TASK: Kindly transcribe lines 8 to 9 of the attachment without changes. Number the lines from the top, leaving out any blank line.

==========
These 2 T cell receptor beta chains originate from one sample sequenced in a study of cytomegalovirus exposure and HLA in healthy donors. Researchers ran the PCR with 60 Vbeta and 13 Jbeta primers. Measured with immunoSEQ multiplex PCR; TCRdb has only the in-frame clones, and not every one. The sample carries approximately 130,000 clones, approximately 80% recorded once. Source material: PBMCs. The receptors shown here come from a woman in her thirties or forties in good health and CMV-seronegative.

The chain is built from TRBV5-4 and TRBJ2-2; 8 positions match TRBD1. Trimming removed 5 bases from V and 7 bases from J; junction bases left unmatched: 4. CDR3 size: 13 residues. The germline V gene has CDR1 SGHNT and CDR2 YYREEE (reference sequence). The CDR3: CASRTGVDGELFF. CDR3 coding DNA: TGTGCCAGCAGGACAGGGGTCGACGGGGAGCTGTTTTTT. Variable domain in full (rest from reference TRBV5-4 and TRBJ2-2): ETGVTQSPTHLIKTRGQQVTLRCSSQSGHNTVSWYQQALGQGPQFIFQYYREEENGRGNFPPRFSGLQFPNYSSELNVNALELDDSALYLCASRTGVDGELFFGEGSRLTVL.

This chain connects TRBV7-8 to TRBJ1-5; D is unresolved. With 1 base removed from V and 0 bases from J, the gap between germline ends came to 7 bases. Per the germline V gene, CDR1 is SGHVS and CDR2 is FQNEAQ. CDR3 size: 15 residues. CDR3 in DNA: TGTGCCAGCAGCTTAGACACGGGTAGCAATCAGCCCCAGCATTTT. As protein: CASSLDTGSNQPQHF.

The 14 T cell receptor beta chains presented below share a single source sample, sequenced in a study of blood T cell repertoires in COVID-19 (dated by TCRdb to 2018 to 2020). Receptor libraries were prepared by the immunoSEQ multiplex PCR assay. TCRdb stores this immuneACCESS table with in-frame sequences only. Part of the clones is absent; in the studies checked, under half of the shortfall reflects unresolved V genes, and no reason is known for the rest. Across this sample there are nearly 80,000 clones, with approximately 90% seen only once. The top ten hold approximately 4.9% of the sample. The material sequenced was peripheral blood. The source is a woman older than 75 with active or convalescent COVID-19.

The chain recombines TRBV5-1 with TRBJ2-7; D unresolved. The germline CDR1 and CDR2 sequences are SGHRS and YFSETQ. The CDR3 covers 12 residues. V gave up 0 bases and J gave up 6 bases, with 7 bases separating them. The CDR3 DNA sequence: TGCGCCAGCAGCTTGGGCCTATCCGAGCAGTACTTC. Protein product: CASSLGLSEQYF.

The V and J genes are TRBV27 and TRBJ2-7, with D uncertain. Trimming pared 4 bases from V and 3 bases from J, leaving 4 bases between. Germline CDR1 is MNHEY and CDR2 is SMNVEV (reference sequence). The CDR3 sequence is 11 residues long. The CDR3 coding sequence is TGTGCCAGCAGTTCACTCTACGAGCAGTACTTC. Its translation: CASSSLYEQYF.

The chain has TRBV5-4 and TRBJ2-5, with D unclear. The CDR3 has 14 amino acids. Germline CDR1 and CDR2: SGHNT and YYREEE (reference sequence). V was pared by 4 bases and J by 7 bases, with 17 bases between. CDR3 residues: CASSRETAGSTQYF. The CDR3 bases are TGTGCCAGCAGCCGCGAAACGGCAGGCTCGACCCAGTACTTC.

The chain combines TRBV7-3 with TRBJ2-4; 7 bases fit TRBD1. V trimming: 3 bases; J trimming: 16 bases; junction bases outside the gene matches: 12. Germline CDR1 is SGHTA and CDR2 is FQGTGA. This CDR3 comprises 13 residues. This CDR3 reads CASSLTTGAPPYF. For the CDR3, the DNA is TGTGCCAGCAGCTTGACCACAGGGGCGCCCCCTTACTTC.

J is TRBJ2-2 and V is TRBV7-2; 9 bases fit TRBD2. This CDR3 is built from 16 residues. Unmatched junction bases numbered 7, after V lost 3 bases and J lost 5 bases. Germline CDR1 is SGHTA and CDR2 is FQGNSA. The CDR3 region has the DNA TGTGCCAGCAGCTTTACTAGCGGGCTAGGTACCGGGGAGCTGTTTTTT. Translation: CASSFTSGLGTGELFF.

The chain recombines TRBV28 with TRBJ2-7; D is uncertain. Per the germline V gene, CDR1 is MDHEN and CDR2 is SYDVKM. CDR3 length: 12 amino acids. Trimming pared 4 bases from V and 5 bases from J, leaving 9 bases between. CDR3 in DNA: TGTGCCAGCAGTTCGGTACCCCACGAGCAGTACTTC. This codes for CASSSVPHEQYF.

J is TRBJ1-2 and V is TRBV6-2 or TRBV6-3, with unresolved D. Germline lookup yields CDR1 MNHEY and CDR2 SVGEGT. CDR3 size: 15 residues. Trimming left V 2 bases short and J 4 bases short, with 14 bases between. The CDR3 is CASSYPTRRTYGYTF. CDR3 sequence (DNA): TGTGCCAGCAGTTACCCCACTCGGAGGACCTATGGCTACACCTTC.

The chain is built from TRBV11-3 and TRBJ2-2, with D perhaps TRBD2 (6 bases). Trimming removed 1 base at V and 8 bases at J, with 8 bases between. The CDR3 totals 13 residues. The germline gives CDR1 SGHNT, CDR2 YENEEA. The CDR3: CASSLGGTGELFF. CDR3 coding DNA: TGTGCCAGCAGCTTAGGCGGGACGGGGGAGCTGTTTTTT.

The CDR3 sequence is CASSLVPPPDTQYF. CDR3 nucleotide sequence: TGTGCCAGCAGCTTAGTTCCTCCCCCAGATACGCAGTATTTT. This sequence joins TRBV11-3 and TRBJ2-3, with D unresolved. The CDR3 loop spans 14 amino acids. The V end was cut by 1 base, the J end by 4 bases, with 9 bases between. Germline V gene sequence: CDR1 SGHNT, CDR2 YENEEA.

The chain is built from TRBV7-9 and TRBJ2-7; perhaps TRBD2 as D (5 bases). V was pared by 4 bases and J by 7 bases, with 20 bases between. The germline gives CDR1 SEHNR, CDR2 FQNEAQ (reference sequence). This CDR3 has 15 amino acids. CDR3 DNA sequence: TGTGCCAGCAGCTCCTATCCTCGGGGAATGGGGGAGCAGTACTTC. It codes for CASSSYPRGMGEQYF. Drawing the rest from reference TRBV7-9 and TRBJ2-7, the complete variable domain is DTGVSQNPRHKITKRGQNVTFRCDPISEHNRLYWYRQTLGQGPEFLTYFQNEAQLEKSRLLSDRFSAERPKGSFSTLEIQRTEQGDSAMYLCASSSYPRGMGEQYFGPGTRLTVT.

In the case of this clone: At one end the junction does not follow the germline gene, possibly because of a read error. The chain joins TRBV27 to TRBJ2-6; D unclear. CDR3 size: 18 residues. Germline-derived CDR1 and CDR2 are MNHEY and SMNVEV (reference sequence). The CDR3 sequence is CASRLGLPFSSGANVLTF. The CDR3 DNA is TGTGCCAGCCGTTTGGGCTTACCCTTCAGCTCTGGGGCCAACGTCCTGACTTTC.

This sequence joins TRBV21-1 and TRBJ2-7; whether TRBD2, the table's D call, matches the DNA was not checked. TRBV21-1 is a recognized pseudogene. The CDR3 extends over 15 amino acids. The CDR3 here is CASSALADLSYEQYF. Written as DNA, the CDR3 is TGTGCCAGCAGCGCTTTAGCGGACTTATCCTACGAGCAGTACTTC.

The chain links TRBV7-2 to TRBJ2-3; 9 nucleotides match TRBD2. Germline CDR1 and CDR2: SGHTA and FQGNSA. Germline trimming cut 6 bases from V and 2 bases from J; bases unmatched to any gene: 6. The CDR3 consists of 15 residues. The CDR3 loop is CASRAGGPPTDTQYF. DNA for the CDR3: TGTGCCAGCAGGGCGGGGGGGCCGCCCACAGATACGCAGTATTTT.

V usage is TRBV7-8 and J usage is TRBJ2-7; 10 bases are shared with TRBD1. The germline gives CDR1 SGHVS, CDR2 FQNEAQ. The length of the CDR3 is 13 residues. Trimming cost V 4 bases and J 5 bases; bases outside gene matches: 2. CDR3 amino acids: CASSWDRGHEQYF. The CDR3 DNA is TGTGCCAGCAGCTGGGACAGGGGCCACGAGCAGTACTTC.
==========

The chain combines TRBV7-3 with TRBJ2-4; 7 bases fit TRBD1. V trimming: 3 bases; J trimming: 16 bases; junction bases outside the gene matches: 12. Germline CDR1 is SGHTA and CDR2 is FQGTGA. This CDR3 comprises 13 residues. This CDR3 reads CASSLTTGAPPYF. For the CDR3, the DNA is TGTGCCAGCAGCTTGACCACAGGGGCGCCCCCTTACTTC.

J is TRBJ2-2 and V is TRBV7-2; 9 bases fit TRBD2. This CDR3 is built from 16 residues. Unmatched junction bases numbered 7, after V lost 3 bases and J lost 5 bases. Germline CDR1 is SGHTA and CDR2 is FQGNSA. The CDR3 region has the DNA TGTGCCAGCAGCTTTACTAGCGGGCTAGGTACCGGGGAGCTGTTTTTT. Translation: CASSFTSGLGTGELFF.